Algebra Class 6 Maths Notes - Chapter 11

Algebra is a branch of mathematics that can substitute letters for numbers to find the unknown. It can also be defined as putting real-life variables into equations and then solving them. The word Algebra is derived from Arabic “al-jabr”, which means the reunion of broken parts. Below are some algebra problems for students to practice.

Introduction to Algebra


A variable is an unknown quantity that is prone to change with the context of a situation.
Example: In the expression 2x+5, x is the variable.


Constant is a quantity which has a fixed value. In the given example 2x+5, 5 is the constant.

Terms of an Expression

Parts of an expression which are formed separately first and then added or subtracted, are known as terms.
In the above-given example, terms 2x and 5 are added to form the expression (2x+5).

Factors of a term

Parts of an expression which are formed separately first and then added or subtracted, are known as terms.

  • Factors of a term are quantities which cannot be further factorised.
  • In the above-given example, factors of the term 2x are 2 and x.

Coefficient of a term

The numerical factor of a term is called the coefficient of the term.
In the above-given example, 2 is the coefficient of the term 2x.

Like and Unlike Terms

Like terms

Terms having the same variables are called like terms.>
Example: 8xy and 3xy are like terms.

Unlike terms

Terms having different variables are called, unlike terms.
Example: 7xy and -3x are unlike terms.

Monomial, Binomial, Trinomial and Polynomial Terms

Name Monomial Binomial Trinomial Polynomial
No. of terms 1 2 3 >3
Example 7xy (4x−3) (3x+5y−6) (6x+5yx−3y+4)

Formation of Algebraic Expressions

Combinations of variables, constants and operators constitute an algebraic expression.

Example: 2x+3, 3y+4xy, etc.

Addition and Subtraction of Algebraic Expressions

Addition and Subtraction of like terms

Sum of two or more like terms is a like term.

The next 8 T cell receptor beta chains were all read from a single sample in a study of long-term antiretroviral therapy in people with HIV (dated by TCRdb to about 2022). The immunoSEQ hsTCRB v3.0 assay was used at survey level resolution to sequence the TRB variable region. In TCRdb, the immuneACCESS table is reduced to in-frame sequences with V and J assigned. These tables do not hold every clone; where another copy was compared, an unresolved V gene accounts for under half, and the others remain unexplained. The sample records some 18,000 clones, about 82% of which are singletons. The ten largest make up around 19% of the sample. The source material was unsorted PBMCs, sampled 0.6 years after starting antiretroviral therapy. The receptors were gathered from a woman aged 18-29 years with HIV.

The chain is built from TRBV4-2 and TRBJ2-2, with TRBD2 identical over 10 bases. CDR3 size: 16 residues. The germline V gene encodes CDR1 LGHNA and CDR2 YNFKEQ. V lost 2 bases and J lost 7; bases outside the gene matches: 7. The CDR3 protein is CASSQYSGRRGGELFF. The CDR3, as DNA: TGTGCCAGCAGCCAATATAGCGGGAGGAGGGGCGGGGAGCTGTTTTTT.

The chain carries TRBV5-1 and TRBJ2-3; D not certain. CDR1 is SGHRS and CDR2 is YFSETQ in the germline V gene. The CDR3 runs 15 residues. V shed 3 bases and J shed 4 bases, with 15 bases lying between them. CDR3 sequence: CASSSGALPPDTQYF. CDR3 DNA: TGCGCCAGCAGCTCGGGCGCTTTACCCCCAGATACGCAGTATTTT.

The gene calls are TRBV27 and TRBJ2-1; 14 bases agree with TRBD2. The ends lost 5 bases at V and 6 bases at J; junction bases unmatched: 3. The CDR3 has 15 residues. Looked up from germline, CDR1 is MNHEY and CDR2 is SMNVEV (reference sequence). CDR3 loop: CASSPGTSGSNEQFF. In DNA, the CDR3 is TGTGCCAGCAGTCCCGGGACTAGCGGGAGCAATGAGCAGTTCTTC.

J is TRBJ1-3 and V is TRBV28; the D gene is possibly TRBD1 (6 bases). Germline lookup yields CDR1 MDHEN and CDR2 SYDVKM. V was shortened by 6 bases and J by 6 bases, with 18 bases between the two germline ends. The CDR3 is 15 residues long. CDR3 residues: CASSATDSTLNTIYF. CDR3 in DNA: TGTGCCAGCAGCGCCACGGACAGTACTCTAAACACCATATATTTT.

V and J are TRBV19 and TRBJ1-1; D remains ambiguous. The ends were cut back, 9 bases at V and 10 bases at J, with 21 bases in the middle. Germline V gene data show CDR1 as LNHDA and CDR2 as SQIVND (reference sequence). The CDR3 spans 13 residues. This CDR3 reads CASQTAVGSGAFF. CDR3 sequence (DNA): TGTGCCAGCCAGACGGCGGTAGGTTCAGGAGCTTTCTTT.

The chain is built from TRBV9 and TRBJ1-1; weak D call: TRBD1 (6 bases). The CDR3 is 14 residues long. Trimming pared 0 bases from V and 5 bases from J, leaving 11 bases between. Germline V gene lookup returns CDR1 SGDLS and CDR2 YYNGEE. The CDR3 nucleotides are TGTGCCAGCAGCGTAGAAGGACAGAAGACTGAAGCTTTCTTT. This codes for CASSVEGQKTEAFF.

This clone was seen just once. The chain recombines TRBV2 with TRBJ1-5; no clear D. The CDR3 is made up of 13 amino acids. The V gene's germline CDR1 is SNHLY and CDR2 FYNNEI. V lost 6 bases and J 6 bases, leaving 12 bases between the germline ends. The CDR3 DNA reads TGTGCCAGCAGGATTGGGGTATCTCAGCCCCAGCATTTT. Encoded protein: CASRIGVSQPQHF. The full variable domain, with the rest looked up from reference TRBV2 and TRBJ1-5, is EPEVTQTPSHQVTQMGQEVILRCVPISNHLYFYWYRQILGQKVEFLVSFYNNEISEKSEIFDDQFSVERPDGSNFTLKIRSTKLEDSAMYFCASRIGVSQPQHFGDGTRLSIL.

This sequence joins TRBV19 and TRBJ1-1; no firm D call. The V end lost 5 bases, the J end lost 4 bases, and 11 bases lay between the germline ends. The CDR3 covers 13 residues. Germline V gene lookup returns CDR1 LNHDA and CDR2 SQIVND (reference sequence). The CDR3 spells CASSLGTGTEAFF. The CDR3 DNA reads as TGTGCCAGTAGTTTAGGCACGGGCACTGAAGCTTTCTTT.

Its numerical coefficient will be equal to the sum of the numerical coefficients of all the like terms.
Example:  8y+7y=?           

(8+7)y = 15y

 Difference between two like terms is a like term.

Its numerical coefficient will be equal to the difference between the numerical coefficients of the two like terms.
Example: 11z8z=?   


(1-8)z = 3z

Addition and Subtraction of unlike terms

  • For adding or subtracting two or more algebraic expressions, like terms of both the expressions are grouped together and unlike terms are retained as it is.
  • Addition of 5x2+12xy and 7x2+xy+7x is shown below:


  • Subtraction of 5x2+12xy and 7x2+xy+7x is shown below:



Algebra as Patterns

Number patterns

  • If a natural number is denoted by n, then its successor is (n + 1).
    Example: Successor of n=10 is n+1=11.
  • If a natural number is denoted by n, then 2n is an even number and (2n+1) is an odd number.
    Example: If n=10, then 2n=20 is an even number and 2n+1=21 is an odd number.

Patterns in Geometry

  • Some geometrical figures follow patterns which can be represented by algebraic expressions.
    Example: Number of diagonals we can draw from one vertex of a polygon of n sides is (n – 3) which is an algebraic expression.
CBSE Class 6 Maths Notes Chapter 11
Geometric shapes and their diagonals                                                      

Algebraic expressions in perimeter  and area formulae

  • Algebraic expressions can be used in formulating perimeter of figures.
    Example: Let L be the length of one side then, the perimeter of :
  1. An equilateral triangle = 3L.
  2. A square = 4L.
  3. A regular pentagon = 5L.
  • Algebraic expressions can be used in formulating area of figures.
    Example: Area of :
  1. Square = l2 where l is the side length of the square.
  2. Rectangle = l * b, where l and b are lengths and breadth of the rectangle.
  3. Triangle = 1/2 b * h where b and h are base and height of the triangle.

What is the Equation?

An equation is a condition on a variable which is satisfied only for a definite value of the variable.

  • The left-hand side(LHS) and right-hand side(RHS) of an equation are separated by an equality sign. Hence LHS = RHS.
  • If LHS is not equal to RHS, then it is not an equation.

Solving an Equation

Value of a variable in an equation which satisfies the equation is called its solution.

  • One of the simplest methods of finding the solution of an equation is the trial and error method.

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